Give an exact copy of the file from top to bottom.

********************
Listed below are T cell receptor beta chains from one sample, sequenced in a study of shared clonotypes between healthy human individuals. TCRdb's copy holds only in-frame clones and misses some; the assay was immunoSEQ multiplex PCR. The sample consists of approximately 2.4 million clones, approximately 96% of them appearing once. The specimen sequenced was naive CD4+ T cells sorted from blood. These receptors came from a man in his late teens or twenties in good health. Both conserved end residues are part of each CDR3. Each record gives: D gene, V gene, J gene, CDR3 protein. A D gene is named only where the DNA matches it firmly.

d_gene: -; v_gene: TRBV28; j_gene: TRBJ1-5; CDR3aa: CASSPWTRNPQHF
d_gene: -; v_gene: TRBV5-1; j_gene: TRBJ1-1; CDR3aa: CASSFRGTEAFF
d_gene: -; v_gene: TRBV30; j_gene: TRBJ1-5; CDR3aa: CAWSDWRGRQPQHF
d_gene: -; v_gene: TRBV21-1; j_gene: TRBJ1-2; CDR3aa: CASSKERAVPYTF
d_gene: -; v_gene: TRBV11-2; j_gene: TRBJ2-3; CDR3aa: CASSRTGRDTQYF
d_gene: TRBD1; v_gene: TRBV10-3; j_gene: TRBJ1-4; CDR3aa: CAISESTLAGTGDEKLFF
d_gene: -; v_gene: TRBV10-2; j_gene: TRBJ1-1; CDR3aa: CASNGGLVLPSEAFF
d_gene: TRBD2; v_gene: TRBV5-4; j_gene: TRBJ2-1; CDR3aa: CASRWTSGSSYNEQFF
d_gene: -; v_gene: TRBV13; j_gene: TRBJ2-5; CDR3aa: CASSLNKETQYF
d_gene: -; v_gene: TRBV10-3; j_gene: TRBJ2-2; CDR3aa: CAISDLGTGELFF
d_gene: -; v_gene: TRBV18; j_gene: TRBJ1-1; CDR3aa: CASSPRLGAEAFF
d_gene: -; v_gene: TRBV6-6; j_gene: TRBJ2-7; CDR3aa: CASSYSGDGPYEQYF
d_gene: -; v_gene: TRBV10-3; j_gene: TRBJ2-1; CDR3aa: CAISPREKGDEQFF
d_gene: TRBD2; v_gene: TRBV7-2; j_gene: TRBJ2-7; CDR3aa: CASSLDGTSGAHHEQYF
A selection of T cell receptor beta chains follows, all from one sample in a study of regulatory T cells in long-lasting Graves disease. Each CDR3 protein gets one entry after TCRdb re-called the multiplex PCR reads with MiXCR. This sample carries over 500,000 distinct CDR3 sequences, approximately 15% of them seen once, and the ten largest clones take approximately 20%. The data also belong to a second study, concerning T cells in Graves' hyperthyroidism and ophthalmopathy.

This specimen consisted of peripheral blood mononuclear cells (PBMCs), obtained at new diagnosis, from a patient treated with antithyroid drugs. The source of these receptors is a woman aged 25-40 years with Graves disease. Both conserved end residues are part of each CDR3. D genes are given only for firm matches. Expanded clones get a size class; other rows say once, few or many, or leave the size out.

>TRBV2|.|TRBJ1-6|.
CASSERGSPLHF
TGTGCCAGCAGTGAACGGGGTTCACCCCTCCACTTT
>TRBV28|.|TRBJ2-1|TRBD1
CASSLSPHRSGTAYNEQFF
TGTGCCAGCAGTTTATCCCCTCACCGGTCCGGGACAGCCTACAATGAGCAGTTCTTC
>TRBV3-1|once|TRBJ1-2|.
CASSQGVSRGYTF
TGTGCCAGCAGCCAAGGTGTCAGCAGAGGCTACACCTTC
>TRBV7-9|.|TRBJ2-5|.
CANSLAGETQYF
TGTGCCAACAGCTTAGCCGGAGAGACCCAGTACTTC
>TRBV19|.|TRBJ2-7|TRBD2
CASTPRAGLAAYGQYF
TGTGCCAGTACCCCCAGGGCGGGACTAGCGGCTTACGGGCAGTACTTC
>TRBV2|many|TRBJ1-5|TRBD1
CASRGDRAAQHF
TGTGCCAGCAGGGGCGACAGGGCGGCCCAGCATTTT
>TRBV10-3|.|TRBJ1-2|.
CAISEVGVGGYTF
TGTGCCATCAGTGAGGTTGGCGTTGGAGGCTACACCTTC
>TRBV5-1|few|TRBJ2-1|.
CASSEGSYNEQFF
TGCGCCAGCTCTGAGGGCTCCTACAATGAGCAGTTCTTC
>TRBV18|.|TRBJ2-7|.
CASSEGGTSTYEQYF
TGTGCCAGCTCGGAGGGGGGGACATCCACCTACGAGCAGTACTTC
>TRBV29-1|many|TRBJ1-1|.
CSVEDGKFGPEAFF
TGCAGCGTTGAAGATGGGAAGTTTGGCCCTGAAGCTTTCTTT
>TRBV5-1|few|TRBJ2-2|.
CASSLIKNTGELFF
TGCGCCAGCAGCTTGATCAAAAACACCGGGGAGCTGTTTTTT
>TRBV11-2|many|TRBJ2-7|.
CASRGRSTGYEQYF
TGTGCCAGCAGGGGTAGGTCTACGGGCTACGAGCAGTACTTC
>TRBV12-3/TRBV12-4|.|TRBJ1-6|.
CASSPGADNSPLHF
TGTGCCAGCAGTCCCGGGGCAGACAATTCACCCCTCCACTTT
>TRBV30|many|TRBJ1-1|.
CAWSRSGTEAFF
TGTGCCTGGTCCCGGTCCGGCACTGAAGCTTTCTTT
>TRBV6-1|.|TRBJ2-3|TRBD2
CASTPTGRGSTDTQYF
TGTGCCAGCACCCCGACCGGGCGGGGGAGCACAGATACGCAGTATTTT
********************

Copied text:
Listed below are T cell receptor beta chains from one sample, sequenced in a study of shared clonotypes between healthy human individuals. TCRdb's copy holds only in-frame clones and misses some; the assay was immunoSEQ multiplex PCR. The sample consists of approximately 2.4 million clones, approximately 96% of them appearing once. The specimen sequenced was naive CD4+ T cells sorted from blood. These receptors came from a man in his late teens or twenties in good health. Both conserved end residues are part of each CDR3. Each record gives: D gene, V gene, J gene, CDR3 protein. A D gene is named only where the DNA matches it firmly.

d_gene: -; v_gene: TRBV28; j_gene: TRBJ1-5; CDR3aa: CASSPWTRNPQHF
d_gene: -; v_gene: TRBV5-1; j_gene: TRBJ1-1; CDR3aa: CASSFRGTEAFF
d_gene: -; v_gene: TRBV30; j_gene: TRBJ1-5; CDR3aa: CAWSDWRGRQPQHF
d_gene: -; v_gene: TRBV21-1; j_gene: TRBJ1-2; CDR3aa: CASSKERAVPYTF
d_gene: -; v_gene: TRBV11-2; j_gene: TRBJ2-3; CDR3aa: CASSRTGRDTQYF
d_gene: TRBD1; v_gene: TRBV10-3; j_gene: TRBJ1-4; CDR3aa: CAISESTLAGTGDEKLFF
d_gene: -; v_gene: TRBV10-2; j_gene: TRBJ1-1; CDR3aa: CASNGGLVLPSEAFF
d_gene: TRBD2; v_gene: TRBV5-4; j_gene: TRBJ2-1; CDR3aa: CASRWTSGSSYNEQFF
d_gene: -; v_gene: TRBV13; j_gene: TRBJ2-5; CDR3aa: CASSLNKETQYF
d_gene: -; v_gene: TRBV10-3; j_gene: TRBJ2-2; CDR3aa: CAISDLGTGELFF
d_gene: -; v_gene: TRBV18; j_gene: TRBJ1-1; CDR3aa: CASSPRLGAEAFF
d_gene: -; v_gene: TRBV6-6; j_gene: TRBJ2-7; CDR3aa: CASSYSGDGPYEQYF
d_gene: -; v_gene: TRBV10-3; j_gene: TRBJ2-1; CDR3aa: CAISPREKGDEQFF
d_gene: TRBD2; v_gene: TRBV7-2; j_gene: TRBJ2-7; CDR3aa: CASSLDGTSGAHHEQYF
A selection of T cell receptor beta chains follows, all from one sample in a study of regulatory T cells in long-lasting Graves disease. Each CDR3 protein gets one entry after TCRdb re-called the multiplex PCR reads with MiXCR. This sample carries over 500,000 distinct CDR3 sequences, approximately 15% of them seen once, and the ten largest clones take approximately 20%. The data also belong to a second study, concerning T cells in Graves' hyperthyroidism and ophthalmopathy.

This specimen consisted of peripheral blood mononuclear cells (PBMCs), obtained at new diagnosis, from a patient treated with antithyroid drugs. The source of these receptors is a woman aged 25-40 years with Graves disease. Both conserved end residues are part of each CDR3. D genes are given only for firm matches. Expanded clones get a size class; other rows say once, few or many, or leave the size out.

>TRBV2|.|TRBJ1-6|.
CASSERGSPLHF
TGTGCCAGCAGTGAACGGGGTTCACCCCTCCACTTT
>TRBV28|.|TRBJ2-1|TRBD1
CASSLSPHRSGTAYNEQFF
TGTGCCAGCAGTTTATCCCCTCACCGGTCCGGGACAGCCTACAATGAGCAGTTCTTC
>TRBV3-1|once|TRBJ1-2|.
CASSQGVSRGYTF
TGTGCCAGCAGCCAAGGTGTCAGCAGAGGCTACACCTTC
>TRBV7-9|.|TRBJ2-5|.
CANSLAGETQYF
TGTGCCAACAGCTTAGCCGGAGAGACCCAGTACTTC
>TRBV19|.|TRBJ2-7|TRBD2
CASTPRAGLAAYGQYF
TGTGCCAGTACCCCCAGGGCGGGACTAGCGGCTTACGGGCAGTACTTC
>TRBV2|many|TRBJ1-5|TRBD1
CASRGDRAAQHF
TGTGCCAGCAGGGGCGACAGGGCGGCCCAGCATTTT
>TRBV10-3|.|TRBJ1-2|.
CAISEVGVGGYTF
TGTGCCATCAGTGAGGTTGGCGTTGGAGGCTACACCTTC
>TRBV5-1|few|TRBJ2-1|.
CASSEGSYNEQFF
TGCGCCAGCTCTGAGGGCTCCTACAATGAGCAGTTCTTC
>TRBV18|.|TRBJ2-7|.
CASSEGGTSTYEQYF
TGTGCCAGCTCGGAGGGGGGGACATCCACCTACGAGCAGTACTTC
>TRBV29-1|many|TRBJ1-1|.
CSVEDGKFGPEAFF
TGCAGCGTTGAAGATGGGAAGTTTGGCCCTGAAGCTTTCTTT
>TRBV5-1|few|TRBJ2-2|.
CASSLIKNTGELFF
TGCGCCAGCAGCTTGATCAAAAACACCGGGGAGCTGTTTTTT
>TRBV11-2|many|TRBJ2-7|.
CASRGRSTGYEQYF
TGTGCCAGCAGGGGTAGGTCTACGGGCTACGAGCAGTACTTC
>TRBV12-3/TRBV12-4|.|TRBJ1-6|.
CASSPGADNSPLHF
TGTGCCAGCAGTCCCGGGGCAGACAATTCACCCCTCCACTTT
>TRBV30|many|TRBJ1-1|.
CAWSRSGTEAFF
TGTGCCTGGTCCCGGTCCGGCACTGAAGCTTTCTTT
>TRBV6-1|.|TRBJ2-3|TRBD2
CASTPTGRGSTDTQYF
TGTGCCAGCACCCCGACCGGGCGGGGGAGCACAGATACGCAGTATTTT